- If you have a second limited company with a similar name that has been trading for 12 months prior to the liquidation
- If you buy all or substantially all the assets from the liquidator you can re-use the name or a similar name if you place an advert in the London Gazette and write to all creditors within 28 days
- You can apply to the court to re-use the same name but you must do so within seven days of liquidation
If you fail to comply with these rules, possible penalties include a fine, imprisonment, personal liability for the new company debts and an increased chance of being disqualified as a director.
What are the costs of liquidating my company?
In all liquidation procedures, the fee of the liquidator must be approved. In the case of an insolvent liquidation, this is by the creditors by passing a resolution, whereas in the case of a solvent liquidation, this is by the shareholders by passing a resolution. In the majority of cases, the fees are paid for from the company’s own assets, or in some cases, company directors might decide to pay the fees personally or lend the company a month until the assets are turned into cash to make sure the situation is resolved as quickly as possible.
What are the implications of liquidating my company?
First and foremost, once the decision has been made to liquidate a company, trading will cease and the bank account will also be frozen. It is also likely that your employees may need to be made redundant.
What does it mean for directors?
Once your company is insolvent, directors must act in the best interests of the creditors rather than the company. To avoid the threat of personal liability, you should seek professional advice immediately. When a company goes into liquidation your powers as a director will immediately cease. You can no longer sign cheques, sell assets or issue orders to staff and you will also no longer be paid/ The liquidator will write to the directors asking them to stop trading and ensure that the assets of the business are preserved for the creditors. However, the liquidator will ask you to produce a list of creditors and debtors, provide a list of company assets and where they are kept and also provide a list of all the employees and their pay details, and you will also be asked to approve the statement of affairs. Remember, though - there will be no personal implications on your credit rating as your limited company is a separate entity and responsible for its own debts.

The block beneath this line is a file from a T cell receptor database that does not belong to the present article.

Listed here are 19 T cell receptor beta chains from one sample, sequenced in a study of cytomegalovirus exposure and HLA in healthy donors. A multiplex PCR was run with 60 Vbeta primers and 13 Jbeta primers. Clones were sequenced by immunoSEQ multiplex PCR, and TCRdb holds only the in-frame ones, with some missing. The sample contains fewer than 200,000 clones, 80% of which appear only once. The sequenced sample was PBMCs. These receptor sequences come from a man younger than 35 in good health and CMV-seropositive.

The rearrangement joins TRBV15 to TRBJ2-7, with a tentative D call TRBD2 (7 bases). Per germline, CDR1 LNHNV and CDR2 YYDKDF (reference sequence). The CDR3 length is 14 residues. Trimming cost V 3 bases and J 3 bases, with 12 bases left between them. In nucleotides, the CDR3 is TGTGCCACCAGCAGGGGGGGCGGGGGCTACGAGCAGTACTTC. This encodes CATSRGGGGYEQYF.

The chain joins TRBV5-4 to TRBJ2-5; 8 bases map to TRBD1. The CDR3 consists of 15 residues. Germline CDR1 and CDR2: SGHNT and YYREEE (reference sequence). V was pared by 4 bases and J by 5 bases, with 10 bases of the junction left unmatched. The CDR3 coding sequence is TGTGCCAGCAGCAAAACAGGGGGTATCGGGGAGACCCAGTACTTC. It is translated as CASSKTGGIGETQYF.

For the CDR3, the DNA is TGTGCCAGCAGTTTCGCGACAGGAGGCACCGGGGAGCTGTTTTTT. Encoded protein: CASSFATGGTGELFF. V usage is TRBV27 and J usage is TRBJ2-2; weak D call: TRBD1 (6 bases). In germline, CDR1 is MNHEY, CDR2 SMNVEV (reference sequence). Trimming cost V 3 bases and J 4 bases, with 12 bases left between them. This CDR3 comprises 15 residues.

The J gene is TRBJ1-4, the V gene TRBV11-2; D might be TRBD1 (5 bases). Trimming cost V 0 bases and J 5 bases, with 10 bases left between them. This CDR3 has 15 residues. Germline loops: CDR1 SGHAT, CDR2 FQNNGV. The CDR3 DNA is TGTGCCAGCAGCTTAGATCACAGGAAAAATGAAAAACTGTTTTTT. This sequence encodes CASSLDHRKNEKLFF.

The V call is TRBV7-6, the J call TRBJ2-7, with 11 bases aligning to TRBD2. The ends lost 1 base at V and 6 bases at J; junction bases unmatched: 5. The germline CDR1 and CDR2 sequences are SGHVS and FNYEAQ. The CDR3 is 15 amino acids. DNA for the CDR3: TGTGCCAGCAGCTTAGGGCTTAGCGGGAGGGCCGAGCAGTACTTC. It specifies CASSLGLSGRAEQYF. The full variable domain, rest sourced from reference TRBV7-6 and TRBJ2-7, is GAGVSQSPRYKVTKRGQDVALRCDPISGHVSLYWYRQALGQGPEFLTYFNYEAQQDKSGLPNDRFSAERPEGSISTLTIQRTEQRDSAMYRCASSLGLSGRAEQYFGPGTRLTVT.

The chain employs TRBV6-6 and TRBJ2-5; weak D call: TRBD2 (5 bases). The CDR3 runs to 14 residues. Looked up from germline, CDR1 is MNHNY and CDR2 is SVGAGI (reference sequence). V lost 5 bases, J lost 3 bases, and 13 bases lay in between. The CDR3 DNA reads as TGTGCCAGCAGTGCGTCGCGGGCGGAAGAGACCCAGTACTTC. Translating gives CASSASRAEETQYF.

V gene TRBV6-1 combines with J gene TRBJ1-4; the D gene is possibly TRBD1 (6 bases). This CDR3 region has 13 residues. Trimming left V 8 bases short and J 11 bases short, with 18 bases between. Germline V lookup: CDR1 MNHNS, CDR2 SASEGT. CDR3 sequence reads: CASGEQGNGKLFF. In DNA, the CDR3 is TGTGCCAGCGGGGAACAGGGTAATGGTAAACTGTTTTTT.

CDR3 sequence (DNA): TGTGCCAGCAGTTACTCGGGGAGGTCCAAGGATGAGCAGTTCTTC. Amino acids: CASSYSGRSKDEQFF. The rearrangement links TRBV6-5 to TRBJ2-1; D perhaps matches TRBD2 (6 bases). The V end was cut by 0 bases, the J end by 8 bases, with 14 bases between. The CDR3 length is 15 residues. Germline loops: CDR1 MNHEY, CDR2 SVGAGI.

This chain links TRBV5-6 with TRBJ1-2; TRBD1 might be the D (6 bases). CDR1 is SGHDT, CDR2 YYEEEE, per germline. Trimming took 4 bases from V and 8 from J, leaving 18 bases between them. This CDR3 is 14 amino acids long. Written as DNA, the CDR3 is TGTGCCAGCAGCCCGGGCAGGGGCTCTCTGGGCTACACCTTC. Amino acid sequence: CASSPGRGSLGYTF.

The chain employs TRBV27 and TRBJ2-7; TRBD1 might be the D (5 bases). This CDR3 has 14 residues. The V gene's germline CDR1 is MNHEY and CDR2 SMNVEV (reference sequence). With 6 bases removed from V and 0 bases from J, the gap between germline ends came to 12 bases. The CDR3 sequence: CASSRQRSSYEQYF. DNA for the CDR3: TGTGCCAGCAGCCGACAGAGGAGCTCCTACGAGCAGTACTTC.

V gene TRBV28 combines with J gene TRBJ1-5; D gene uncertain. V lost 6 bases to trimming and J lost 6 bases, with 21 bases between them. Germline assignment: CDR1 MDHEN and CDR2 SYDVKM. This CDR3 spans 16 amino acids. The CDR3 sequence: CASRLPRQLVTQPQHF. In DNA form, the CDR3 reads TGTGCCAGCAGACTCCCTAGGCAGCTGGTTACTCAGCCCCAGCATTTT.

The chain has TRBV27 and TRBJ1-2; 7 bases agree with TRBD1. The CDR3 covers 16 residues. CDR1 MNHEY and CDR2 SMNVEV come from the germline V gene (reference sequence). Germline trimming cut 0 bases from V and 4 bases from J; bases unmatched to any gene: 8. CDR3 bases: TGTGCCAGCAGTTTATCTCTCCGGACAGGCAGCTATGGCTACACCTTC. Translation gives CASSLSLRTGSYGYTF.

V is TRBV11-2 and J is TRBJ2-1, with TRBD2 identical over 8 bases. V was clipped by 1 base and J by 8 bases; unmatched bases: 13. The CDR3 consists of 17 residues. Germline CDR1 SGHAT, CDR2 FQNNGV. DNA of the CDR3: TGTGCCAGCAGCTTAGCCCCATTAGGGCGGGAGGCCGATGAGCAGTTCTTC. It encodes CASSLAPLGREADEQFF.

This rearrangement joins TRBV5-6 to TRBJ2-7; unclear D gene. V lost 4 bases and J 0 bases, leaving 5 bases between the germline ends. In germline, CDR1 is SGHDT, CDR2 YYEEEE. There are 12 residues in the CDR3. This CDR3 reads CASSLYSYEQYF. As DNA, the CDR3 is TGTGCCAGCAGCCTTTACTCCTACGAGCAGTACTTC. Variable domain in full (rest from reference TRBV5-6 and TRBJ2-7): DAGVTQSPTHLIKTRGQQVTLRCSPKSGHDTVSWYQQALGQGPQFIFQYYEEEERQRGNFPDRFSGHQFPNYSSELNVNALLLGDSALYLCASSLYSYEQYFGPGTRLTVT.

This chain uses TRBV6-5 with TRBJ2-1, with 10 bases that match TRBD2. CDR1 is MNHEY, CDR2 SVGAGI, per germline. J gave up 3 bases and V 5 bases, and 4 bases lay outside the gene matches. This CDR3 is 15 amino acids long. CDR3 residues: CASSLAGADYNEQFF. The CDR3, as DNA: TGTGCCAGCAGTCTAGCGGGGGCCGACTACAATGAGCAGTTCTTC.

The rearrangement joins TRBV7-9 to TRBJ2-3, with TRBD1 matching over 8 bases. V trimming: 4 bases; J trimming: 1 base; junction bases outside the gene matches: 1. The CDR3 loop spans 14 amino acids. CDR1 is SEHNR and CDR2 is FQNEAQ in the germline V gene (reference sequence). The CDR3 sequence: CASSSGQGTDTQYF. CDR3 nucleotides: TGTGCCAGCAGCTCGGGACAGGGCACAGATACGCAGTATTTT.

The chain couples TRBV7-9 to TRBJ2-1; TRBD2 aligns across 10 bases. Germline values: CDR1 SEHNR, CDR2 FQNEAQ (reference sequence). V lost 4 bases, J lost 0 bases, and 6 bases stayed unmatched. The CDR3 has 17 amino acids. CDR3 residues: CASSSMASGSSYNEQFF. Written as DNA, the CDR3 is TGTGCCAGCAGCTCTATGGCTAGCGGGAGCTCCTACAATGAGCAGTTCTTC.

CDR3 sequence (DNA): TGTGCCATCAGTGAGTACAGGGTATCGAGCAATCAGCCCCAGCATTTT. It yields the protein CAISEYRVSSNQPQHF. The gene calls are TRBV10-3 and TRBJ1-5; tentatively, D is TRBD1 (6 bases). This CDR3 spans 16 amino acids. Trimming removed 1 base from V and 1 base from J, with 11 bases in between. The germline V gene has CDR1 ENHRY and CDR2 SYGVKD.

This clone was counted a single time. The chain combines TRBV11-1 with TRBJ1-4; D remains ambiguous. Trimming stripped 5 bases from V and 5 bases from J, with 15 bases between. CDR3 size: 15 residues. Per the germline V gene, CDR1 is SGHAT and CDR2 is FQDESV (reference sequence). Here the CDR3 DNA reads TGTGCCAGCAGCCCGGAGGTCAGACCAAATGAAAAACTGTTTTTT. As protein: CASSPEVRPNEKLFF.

Do employees get paid?
Wages, wage arrears, holiday pay and notice pay are all covered up to certain statutory limits by the Redundancy Payments Office of the Department of Trade and Industry.
What will happen to my company assets?
All assets will need to be valued by a professional agent and your company assets will then need to be sold to release funds for the creditors. All of the funds realised from the sale of the company assets will be utilised within the liquidation and distributed to the creditors as per the order stated in the Insolvency Act 1986. All third party assets will be returned and cannot be sold.
Are there any alternative options?
If you are considering liquidating a company due to financial problems, make sure you compare all of the different options available. Other courses of action, such as a Company Voluntary Arrangement (CVA) or administration could provide a way for your company to carry on trading - so make sure you assess all the options before making your final decision.
Contact McAlister & Co for expert advice
The sooner you seek professional advice, the more options you will have available to you. If your business is facing financial difficulty and you’re not sure where to turn, contact McAlister & Co today for free, confidential advice.